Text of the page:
In People lesson 1, we discussed the primary roles on an innovation team.
Now we’ll turn to discussion of who should be on your team, and some thoughts on how to build a team.
“When you expand your team, you can expand your results.”
For example, you expanded your team when you took on this program: you added me and our other program participants. Excellent choice!
Reasons to Grow Your Team
- None of us knows everything, and by definition, if it is an innovation for us, we do not know much about it, because we haven’t done it before.
- Likely, if it’s an innovation for you, it’s an innovation for most of the people in your immediate ecosystem. The life or business system that got us where we are, is unlikely to get us where we want to be, if the desired future outcome is much different than the current situation.
- While it’s easy to believe those closest to you are automatically on your core team, it’s important to recognize that this is an assumption. Sometimes, when we ask, we find we might need to add more people to our team.
In the early stages of an innovation, it’s important to expand our conversation broadly.
Through collaboration with subject matter experts, mentors, and coaches, we are able to uncover and see what other new people and resources could help in our initiative.
In some cases, these new people and resources are critically necessary, as in, we could not be successful without them. It’s important to find these things as early as possible, and we usually are only able to do that by asking people who know different things than we do.
One reason many innovation initiatives fail is they do not plan for or include all the necessary people or resources.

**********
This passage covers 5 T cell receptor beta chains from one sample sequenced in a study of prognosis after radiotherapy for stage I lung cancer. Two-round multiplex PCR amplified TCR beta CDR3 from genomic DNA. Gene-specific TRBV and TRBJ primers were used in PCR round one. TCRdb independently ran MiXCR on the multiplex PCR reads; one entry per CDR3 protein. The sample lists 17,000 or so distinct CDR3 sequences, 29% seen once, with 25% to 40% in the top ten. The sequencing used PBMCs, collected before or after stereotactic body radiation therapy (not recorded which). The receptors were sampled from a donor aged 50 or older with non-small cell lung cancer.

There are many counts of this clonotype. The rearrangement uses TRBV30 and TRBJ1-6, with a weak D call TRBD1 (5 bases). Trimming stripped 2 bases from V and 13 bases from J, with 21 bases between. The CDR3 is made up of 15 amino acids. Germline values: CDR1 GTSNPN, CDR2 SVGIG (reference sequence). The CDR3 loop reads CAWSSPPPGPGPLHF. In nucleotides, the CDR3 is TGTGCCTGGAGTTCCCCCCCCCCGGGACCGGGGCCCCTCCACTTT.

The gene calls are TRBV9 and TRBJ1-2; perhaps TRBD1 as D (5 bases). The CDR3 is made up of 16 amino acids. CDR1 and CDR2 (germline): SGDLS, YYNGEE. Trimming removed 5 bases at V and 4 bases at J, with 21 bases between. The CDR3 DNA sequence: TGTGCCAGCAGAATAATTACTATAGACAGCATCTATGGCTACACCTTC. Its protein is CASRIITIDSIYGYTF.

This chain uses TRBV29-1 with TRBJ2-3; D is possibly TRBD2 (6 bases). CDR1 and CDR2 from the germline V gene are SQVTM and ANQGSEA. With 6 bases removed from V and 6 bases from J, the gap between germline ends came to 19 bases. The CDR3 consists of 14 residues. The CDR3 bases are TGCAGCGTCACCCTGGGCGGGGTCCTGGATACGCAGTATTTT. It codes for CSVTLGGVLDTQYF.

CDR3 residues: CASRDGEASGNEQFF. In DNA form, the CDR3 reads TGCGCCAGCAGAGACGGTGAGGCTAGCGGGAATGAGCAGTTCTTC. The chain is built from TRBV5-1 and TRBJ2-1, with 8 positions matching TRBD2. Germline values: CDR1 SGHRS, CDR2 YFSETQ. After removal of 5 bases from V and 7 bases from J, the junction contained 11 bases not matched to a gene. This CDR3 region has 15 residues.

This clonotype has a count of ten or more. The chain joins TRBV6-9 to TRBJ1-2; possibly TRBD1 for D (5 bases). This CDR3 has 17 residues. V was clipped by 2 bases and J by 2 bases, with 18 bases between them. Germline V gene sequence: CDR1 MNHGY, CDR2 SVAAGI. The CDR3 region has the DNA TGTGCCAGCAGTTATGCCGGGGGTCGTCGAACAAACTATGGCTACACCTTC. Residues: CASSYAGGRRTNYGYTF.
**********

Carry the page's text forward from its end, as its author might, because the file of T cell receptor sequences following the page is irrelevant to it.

“…when it comes to business most people haven’t created the kind of networks that empowers them to think originally and creatively. I offer that until you do create such a network that you’re mostly limited to obsolete business knowledge and outdated strategies and don’t know it.”
While the above quote targets business situations, it applies in all areas of our lives.
If you have failed at an initiative before, it is certainly because you did not include all the people you needed (or you did not take and use information or advice from the right person or people).
The thing is, smart people who know valuable things are everywhere, and smart people love to talk about their areas of expertise.
All we have to do is ask.
- There is a sometimes saying that a failing company is, “the best kept secret in their industry”. By not sharing their idea, or marketing their products effectively, or expanding their team, they are not growing the company to break even.
- I worked on an inventory system project where the founding team did not involve the Finance department in their design. Eventually, the company began to have financial reporting issues because inventory directly affects the financial statements, but there was no direct connection between the inventory and accounting systems in the system we delivered. After the CFO identified a $1 million dollar monthly growing shortfall, we added members of the Finance department to our team, determined what was necessary to correct the accounting discrepancy, built and deployed it, and resolved the problem.
To get new results faster, share your idea and expand your team by inviting others to take part with you.
An invitation may be little more than:
“Is it ok if I check back with you about this from time to time?”
“When I go to the refrigerator, will you tell me looking good is better than dessert?”
Failure to apply this rule, in any but the smallest initiatives, is likely to result in failure of the initiative.
While an undertaking is new for you, it is almost always the case that someone else has already conquered the area you are now considering.
Go out of your way to identify others who have done, are doing, or have fulfilled an accomplishment like the one you envision.
Even if it’s an area that is completely new to humanity, there are still subject matter experts who have extreme amounts of knowledge in areas that will be important to you.